“Our only program, I am anxious to repeat, is the work of moral and material regeneration, and we must do this among a population whose degeneration in its inherited conditions it is difficult to measure. The many horrors and atrocities which disgrace humanity give way little by little before our intervention.” King Léopold II of Belgium. 1
“…his early dreams faded away to be replaced by unscrupulous cupidity, and step by step he was led downwards until he, the man of holy aspirations in 1885, stands now in 1909 with such a cloud of terrible direct personal responsibility resting upon him as no man in modern European history has had to bear.” Sir Arthur Conan Doyle, commenting on King Léopold II’s crimes against humanity. 1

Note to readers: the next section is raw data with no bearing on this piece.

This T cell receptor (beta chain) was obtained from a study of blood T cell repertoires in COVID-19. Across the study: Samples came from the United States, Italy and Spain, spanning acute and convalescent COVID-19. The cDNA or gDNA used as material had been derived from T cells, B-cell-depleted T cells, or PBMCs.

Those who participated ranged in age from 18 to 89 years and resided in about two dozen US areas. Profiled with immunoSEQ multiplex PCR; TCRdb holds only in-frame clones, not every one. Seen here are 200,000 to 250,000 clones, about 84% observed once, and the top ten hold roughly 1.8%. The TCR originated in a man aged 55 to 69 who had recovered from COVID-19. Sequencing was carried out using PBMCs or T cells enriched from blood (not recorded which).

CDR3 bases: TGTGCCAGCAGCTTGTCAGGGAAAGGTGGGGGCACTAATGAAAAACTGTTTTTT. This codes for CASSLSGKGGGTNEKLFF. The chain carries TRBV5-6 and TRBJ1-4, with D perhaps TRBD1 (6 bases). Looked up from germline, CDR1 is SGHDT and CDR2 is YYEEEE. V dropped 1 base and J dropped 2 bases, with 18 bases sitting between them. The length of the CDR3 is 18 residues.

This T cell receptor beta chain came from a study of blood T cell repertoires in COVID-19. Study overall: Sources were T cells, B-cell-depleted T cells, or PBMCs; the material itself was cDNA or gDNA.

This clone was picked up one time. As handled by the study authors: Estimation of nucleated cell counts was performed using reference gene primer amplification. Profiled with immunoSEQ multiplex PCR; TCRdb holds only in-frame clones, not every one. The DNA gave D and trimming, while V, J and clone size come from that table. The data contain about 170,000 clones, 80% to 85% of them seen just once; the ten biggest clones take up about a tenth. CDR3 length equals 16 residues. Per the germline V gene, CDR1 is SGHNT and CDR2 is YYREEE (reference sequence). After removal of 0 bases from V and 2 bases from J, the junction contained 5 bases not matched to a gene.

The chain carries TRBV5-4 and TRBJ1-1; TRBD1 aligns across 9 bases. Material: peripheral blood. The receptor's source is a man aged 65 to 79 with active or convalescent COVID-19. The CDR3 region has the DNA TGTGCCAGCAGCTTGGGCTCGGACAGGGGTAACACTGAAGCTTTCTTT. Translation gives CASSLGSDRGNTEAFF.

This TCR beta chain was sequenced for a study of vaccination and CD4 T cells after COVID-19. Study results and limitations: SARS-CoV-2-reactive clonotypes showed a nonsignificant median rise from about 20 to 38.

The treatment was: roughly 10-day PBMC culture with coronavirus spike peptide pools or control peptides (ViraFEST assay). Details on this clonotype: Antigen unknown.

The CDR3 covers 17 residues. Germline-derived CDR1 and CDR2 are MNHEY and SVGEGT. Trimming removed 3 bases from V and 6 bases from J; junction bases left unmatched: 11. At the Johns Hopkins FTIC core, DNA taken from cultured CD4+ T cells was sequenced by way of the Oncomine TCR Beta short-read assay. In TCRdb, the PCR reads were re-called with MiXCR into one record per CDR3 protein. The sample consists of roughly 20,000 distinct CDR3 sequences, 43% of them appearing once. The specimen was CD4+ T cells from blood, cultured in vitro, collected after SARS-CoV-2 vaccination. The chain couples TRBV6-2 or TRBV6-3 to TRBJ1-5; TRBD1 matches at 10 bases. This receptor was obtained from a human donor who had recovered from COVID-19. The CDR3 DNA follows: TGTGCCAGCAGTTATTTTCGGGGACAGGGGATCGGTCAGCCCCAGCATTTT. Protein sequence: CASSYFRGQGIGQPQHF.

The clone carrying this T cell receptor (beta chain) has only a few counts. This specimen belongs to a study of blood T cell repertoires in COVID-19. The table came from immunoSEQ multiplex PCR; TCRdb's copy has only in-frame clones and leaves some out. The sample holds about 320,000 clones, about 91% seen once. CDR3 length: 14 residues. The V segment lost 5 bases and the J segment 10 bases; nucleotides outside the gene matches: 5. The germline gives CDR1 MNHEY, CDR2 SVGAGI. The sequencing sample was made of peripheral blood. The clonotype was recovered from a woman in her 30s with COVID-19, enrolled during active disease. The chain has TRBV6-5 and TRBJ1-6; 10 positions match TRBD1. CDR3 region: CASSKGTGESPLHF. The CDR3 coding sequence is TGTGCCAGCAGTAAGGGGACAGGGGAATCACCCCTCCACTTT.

“There are times, young fellah, when every one of us must make a stand for human right and justice, or you never feel clean again.” Lord John Roxton, a character in The Lost World by Sir Arthur Conan Doyle. Roxton was based on the life of Roger Casement, a leader of the Congo Free State reform campaign.
- “King Léopold II of Belgium,” MoreOrLess, at: http://www.moreorless.au.com/
- “Conan Doyle and the Belgian Congo,” at: http://www.siracd.com/
- “Congo Free State,” Wikipedia, at: http://en.wikipedia.org/
- Peter Forbath: The River Congo: The Discovery, Exploration and Exploitation of the World’s Most Dramatic Rivers,” Harper & Row, (1977). ISBN .